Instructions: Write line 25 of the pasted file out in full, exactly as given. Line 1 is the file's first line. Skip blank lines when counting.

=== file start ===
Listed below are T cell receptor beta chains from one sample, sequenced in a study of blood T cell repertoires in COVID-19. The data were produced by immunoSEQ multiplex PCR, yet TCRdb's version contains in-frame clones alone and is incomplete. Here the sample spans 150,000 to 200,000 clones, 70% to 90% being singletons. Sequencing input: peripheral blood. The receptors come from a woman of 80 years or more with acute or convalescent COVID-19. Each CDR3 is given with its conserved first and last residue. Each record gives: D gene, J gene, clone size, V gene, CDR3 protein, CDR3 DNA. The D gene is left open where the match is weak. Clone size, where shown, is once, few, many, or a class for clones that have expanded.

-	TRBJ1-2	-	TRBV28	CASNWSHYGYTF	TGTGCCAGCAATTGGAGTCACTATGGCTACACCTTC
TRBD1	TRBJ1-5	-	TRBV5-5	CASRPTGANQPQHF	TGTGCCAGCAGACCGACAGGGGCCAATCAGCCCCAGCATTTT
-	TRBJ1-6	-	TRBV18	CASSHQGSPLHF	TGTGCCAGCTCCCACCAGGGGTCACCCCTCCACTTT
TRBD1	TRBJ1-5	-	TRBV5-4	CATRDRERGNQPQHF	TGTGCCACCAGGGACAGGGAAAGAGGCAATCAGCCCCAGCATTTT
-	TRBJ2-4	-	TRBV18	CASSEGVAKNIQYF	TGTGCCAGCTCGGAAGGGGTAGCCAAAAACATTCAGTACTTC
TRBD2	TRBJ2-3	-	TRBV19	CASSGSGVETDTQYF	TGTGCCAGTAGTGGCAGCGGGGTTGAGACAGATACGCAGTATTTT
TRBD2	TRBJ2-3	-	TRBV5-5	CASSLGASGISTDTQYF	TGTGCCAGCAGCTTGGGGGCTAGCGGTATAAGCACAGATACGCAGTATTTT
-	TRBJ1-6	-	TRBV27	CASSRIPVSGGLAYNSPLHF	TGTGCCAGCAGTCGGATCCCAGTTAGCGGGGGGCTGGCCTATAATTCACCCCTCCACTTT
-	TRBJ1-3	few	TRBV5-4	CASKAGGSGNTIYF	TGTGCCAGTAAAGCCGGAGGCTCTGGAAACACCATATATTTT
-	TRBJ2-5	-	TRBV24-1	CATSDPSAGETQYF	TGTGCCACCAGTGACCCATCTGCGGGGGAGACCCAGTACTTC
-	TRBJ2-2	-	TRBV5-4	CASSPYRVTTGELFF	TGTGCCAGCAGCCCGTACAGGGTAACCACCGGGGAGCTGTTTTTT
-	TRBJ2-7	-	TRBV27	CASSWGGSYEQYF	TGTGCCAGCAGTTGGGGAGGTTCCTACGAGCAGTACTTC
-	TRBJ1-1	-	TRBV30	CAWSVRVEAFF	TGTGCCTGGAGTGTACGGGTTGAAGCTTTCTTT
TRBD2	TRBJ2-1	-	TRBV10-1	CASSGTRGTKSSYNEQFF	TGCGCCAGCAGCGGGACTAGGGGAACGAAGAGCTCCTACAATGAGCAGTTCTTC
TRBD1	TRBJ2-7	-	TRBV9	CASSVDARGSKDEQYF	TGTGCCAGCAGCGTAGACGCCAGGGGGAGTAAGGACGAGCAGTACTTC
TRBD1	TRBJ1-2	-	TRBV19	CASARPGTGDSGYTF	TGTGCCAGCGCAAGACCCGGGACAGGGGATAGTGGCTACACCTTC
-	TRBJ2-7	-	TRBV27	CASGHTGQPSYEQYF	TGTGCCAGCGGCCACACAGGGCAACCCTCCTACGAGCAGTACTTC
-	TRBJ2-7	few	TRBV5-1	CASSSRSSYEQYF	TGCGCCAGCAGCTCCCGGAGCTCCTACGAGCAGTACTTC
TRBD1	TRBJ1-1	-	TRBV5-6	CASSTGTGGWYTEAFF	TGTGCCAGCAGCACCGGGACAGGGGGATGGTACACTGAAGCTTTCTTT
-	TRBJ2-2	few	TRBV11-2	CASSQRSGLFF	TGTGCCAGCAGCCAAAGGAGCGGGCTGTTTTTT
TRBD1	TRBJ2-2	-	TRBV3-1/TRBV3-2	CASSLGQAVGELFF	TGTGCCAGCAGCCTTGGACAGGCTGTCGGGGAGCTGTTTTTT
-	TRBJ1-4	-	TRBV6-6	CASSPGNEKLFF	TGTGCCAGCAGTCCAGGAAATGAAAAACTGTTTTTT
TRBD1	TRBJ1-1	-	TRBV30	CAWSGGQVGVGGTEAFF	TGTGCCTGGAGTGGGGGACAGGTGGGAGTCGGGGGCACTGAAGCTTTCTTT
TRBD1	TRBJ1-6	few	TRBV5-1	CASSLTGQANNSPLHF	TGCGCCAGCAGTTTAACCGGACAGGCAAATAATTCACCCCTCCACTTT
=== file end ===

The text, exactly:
TRBD1	TRBJ1-6	few	TRBV5-1	CASSLTGQANNSPLHF	TGCGCCAGCAGTTTAACCGGACAGGCAAATAATTCACCCCTCCACTTT